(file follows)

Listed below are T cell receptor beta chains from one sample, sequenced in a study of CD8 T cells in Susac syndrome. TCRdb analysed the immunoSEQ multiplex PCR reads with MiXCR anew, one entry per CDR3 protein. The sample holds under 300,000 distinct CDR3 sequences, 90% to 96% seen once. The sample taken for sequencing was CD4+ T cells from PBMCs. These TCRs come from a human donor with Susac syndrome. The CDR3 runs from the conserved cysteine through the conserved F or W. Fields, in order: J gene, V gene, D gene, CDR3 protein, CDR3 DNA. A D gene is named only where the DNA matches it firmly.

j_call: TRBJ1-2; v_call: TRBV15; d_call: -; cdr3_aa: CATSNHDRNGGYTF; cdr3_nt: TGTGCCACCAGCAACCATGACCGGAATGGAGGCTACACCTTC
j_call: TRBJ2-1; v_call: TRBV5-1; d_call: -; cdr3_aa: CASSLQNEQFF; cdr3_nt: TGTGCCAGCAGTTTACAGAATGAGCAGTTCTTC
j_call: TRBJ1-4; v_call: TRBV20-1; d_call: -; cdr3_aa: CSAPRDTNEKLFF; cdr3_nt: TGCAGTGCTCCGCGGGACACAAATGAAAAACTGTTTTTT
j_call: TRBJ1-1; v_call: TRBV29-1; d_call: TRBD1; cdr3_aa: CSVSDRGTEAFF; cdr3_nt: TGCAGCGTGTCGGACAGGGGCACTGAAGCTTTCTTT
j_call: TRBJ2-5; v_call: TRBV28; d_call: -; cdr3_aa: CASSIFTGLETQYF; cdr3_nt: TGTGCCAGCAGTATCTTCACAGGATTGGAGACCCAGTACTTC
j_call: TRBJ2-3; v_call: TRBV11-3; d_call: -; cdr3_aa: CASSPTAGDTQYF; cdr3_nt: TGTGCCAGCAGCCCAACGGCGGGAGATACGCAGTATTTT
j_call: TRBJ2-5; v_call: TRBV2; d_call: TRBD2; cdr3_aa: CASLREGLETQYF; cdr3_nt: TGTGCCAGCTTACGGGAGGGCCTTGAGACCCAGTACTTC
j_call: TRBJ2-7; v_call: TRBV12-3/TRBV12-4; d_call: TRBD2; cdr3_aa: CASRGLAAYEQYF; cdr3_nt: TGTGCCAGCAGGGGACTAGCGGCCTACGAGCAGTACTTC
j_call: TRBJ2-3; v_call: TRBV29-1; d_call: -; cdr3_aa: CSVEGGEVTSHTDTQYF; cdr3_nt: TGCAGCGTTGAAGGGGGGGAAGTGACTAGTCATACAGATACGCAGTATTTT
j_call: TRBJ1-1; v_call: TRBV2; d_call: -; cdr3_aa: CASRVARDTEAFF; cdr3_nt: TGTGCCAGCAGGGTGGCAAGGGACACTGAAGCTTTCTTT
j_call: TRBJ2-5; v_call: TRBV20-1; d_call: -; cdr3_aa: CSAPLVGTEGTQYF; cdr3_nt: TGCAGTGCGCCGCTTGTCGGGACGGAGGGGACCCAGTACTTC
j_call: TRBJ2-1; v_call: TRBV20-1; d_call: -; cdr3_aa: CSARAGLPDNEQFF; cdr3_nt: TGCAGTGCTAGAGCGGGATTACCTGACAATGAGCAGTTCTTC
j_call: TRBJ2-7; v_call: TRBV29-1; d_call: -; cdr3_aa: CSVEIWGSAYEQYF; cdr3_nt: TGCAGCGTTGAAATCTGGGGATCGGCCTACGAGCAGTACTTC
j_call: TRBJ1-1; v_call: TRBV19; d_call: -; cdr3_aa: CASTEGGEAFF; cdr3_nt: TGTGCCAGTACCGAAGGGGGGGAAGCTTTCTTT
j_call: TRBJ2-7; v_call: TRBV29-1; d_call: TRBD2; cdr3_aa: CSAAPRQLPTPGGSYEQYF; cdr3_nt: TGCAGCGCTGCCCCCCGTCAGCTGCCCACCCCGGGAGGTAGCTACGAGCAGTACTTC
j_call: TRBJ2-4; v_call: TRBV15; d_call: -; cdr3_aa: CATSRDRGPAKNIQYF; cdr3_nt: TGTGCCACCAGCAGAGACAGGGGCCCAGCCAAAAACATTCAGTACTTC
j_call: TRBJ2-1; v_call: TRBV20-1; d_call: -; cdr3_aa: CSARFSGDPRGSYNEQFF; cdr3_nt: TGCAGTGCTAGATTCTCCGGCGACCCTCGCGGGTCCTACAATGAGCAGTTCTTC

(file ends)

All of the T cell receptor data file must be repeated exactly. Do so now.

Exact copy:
Listed below are T cell receptor beta chains from one sample, sequenced in a study of CD8 T cells in Susac syndrome. TCRdb analysed the immunoSEQ multiplex PCR reads with MiXCR anew, one entry per CDR3 protein. The sample holds under 300,000 distinct CDR3 sequences, 90% to 96% seen once. The sample taken for sequencing was CD4+ T cells from PBMCs. These TCRs come from a human donor with Susac syndrome. The CDR3 runs from the conserved cysteine through the conserved F or W. Fields, in order: J gene, V gene, D gene, CDR3 protein, CDR3 DNA. A D gene is named only where the DNA matches it firmly.

j_call: TRBJ1-2; v_call: TRBV15; d_call: -; cdr3_aa: CATSNHDRNGGYTF; cdr3_nt: TGTGCCACCAGCAACCATGACCGGAATGGAGGCTACACCTTC
j_call: TRBJ2-1; v_call: TRBV5-1; d_call: -; cdr3_aa: CASSLQNEQFF; cdr3_nt: TGTGCCAGCAGTTTACAGAATGAGCAGTTCTTC
j_call: TRBJ1-4; v_call: TRBV20-1; d_call: -; cdr3_aa: CSAPRDTNEKLFF; cdr3_nt: TGCAGTGCTCCGCGGGACACAAATGAAAAACTGTTTTTT
j_call: TRBJ1-1; v_call: TRBV29-1; d_call: TRBD1; cdr3_aa: CSVSDRGTEAFF; cdr3_nt: TGCAGCGTGTCGGACAGGGGCACTGAAGCTTTCTTT
j_call: TRBJ2-5; v_call: TRBV28; d_call: -; cdr3_aa: CASSIFTGLETQYF; cdr3_nt: TGTGCCAGCAGTATCTTCACAGGATTGGAGACCCAGTACTTC
j_call: TRBJ2-3; v_call: TRBV11-3; d_call: -; cdr3_aa: CASSPTAGDTQYF; cdr3_nt: TGTGCCAGCAGCCCAACGGCGGGAGATACGCAGTATTTT
j_call: TRBJ2-5; v_call: TRBV2; d_call: TRBD2; cdr3_aa: CASLREGLETQYF; cdr3_nt: TGTGCCAGCTTACGGGAGGGCCTTGAGACCCAGTACTTC
j_call: TRBJ2-7; v_call: TRBV12-3/TRBV12-4; d_call: TRBD2; cdr3_aa: CASRGLAAYEQYF; cdr3_nt: TGTGCCAGCAGGGGACTAGCGGCCTACGAGCAGTACTTC
j_call: TRBJ2-3; v_call: TRBV29-1; d_call: -; cdr3_aa: CSVEGGEVTSHTDTQYF; cdr3_nt: TGCAGCGTTGAAGGGGGGGAAGTGACTAGTCATACAGATACGCAGTATTTT
j_call: TRBJ1-1; v_call: TRBV2; d_call: -; cdr3_aa: CASRVARDTEAFF; cdr3_nt: TGTGCCAGCAGGGTGGCAAGGGACACTGAAGCTTTCTTT
j_call: TRBJ2-5; v_call: TRBV20-1; d_call: -; cdr3_aa: CSAPLVGTEGTQYF; cdr3_nt: TGCAGTGCGCCGCTTGTCGGGACGGAGGGGACCCAGTACTTC
j_call: TRBJ2-1; v_call: TRBV20-1; d_call: -; cdr3_aa: CSARAGLPDNEQFF; cdr3_nt: TGCAGTGCTAGAGCGGGATTACCTGACAATGAGCAGTTCTTC
j_call: TRBJ2-7; v_call: TRBV29-1; d_call: -; cdr3_aa: CSVEIWGSAYEQYF; cdr3_nt: TGCAGCGTTGAAATCTGGGGATCGGCCTACGAGCAGTACTTC
j_call: TRBJ1-1; v_call: TRBV19; d_call: -; cdr3_aa: CASTEGGEAFF; cdr3_nt: TGTGCCAGTACCGAAGGGGGGGAAGCTTTCTTT
j_call: TRBJ2-7; v_call: TRBV29-1; d_call: TRBD2; cdr3_aa: CSAAPRQLPTPGGSYEQYF; cdr3_nt: TGCAGCGCTGCCCCCCGTCAGCTGCCCACCCCGGGAGGTAGCTACGAGCAGTACTTC
j_call: TRBJ2-4; v_call: TRBV15; d_call: -; cdr3_aa: CATSRDRGPAKNIQYF; cdr3_nt: TGTGCCACCAGCAGAGACAGGGGCCCAGCCAAAAACATTCAGTACTTC
j_call: TRBJ2-1; v_call: TRBV20-1; d_call: -; cdr3_aa: CSARFSGDPRGSYNEQFF; cdr3_nt: TGCAGTGCTAGATTCTCCGGCGACCCTCGCGGGTCCTACAATGAGCAGTTCTTC